Thriving farm with approximately 191ha (471acres), with the option of a further out farm of approximately 22.91ha (56acres) by further negotiation, giving a total of approximately 213.91ha (527acres) in prime Golden Vale country.
With acres of arable and pasture lands in the heart of Ireland’s premier county, Killough Castle and farm offers an extraordinary opportunity for a signature home, business and working farm.
Main House: Approximately 555.4 sq.m (5,978 sq.ft)
Gate Lodge: Approximately 94.6 sq.m (1,018 sq.ft)
In the heart of Ireland’s Golden Vale, Killough Castle has a history dating back to the early 1400s. The original Tower House has early Georgian and later additions including six bedrooms, and there is also a three-bedroom gate lodge.
Today, the Castle sits at the heart of a c.191.19ha (471 acres) farm. The excellent lands comprise arable land and grassland, forestry and woodlands, which have been noted for their biodiversity.
Rich with original features, the Castle offers a magnificent opportunity to create a home of significance, while its unrivalled seclusion also offers huge potential for hospitality or other uses.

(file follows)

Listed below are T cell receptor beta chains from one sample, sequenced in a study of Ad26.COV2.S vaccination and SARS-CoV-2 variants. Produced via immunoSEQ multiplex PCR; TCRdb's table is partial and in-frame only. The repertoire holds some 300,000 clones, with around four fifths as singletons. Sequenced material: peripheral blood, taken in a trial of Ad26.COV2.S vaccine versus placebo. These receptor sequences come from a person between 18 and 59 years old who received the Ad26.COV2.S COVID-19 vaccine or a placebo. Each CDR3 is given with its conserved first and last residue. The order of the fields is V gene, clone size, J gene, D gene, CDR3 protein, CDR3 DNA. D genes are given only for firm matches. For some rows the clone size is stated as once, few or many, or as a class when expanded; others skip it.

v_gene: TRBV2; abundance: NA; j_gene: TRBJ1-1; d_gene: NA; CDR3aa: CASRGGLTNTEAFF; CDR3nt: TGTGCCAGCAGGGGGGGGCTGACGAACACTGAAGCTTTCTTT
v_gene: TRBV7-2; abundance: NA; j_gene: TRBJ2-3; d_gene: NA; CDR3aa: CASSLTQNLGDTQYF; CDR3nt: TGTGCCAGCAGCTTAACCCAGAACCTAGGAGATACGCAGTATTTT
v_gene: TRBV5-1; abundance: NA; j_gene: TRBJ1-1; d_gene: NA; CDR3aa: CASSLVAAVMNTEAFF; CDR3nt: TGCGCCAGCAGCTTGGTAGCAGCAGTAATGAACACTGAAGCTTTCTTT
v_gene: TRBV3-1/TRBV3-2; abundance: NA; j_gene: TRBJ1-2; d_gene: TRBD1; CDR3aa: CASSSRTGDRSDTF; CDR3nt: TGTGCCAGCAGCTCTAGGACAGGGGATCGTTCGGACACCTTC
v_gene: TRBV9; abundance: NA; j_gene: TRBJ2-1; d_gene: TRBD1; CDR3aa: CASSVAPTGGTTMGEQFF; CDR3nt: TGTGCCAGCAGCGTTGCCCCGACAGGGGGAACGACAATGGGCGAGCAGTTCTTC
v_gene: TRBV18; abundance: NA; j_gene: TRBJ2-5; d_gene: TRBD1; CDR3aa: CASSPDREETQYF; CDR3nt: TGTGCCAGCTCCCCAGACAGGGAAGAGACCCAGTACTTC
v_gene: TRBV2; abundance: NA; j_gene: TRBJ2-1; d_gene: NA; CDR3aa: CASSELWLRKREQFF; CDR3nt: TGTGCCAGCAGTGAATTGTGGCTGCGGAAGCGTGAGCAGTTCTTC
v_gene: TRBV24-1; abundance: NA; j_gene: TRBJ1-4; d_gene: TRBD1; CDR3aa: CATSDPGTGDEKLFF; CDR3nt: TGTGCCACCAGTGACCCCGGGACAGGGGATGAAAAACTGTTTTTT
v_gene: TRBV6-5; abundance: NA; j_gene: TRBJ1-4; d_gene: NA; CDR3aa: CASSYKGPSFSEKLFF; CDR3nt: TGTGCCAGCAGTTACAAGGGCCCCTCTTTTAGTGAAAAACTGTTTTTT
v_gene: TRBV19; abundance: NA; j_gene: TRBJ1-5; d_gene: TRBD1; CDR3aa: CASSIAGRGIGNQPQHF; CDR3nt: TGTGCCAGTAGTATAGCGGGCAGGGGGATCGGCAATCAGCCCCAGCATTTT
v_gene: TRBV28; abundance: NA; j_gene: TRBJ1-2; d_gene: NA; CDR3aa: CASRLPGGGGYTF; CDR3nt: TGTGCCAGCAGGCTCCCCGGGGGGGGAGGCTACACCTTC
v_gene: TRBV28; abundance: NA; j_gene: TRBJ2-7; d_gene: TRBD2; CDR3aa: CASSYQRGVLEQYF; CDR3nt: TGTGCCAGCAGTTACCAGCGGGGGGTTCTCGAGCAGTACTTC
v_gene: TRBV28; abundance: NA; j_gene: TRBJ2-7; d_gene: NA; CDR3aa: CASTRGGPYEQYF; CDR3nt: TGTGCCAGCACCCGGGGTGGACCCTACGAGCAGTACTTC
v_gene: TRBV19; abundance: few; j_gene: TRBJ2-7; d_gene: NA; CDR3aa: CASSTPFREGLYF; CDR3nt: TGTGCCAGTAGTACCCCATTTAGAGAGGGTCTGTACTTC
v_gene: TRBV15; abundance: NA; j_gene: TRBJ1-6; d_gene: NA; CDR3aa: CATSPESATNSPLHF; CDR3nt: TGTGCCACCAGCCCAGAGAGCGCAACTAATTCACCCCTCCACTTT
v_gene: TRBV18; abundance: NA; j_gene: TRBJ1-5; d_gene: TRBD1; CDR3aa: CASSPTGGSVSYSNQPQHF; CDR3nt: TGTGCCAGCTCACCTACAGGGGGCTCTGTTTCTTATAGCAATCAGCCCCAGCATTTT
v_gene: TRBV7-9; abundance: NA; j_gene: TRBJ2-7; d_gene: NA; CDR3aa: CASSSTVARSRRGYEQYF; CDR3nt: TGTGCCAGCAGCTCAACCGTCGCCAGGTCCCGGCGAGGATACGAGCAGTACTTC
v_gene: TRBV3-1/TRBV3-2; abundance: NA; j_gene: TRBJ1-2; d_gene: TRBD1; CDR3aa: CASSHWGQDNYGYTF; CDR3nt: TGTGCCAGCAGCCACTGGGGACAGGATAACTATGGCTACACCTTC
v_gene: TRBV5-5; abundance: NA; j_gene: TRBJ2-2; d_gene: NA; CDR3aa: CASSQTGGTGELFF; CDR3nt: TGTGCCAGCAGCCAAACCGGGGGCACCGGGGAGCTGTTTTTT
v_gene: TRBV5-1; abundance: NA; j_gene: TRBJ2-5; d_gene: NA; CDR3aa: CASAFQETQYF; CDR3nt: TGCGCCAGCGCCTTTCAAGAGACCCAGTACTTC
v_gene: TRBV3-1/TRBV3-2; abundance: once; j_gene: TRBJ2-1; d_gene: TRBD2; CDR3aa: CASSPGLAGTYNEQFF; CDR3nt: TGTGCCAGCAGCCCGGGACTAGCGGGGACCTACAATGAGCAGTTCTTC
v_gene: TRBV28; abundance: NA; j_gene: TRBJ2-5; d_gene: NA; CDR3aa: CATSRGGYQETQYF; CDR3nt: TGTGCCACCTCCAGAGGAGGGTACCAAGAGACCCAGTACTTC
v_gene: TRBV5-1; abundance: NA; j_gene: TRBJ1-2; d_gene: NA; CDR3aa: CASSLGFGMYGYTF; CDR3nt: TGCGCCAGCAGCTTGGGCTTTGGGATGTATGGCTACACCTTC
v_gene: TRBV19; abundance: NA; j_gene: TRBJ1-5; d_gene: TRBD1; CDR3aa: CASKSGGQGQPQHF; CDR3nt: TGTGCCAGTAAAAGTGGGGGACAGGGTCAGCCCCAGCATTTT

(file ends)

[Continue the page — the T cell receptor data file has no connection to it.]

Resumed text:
The farmlands are of excellent quality and come complete with a range of farm buildings.
The Farm at Killough
The approximately 191ha (471 acres) of land at Killough are ideally situated in Ireland’s Golden Vale, an area renowned for its exceptional grasslands and pastures.
The Golden Vale is considered the best in Ireland for dairy farming, and the rich rolling pastures support a strong network of farming and farming organisations.
Killough Castle has been at the heart of this pedigree for more than five hundred years, and the lands have been well-tended and fenced throughout, and are presented in excellent condition, providing arable lands, grasslands, forestry and woodlands and a range of farm buildings.
The farm itself is serviced by two long avenues, with internal farm roadways, with a well providing a pristine water supply and river running through the farm.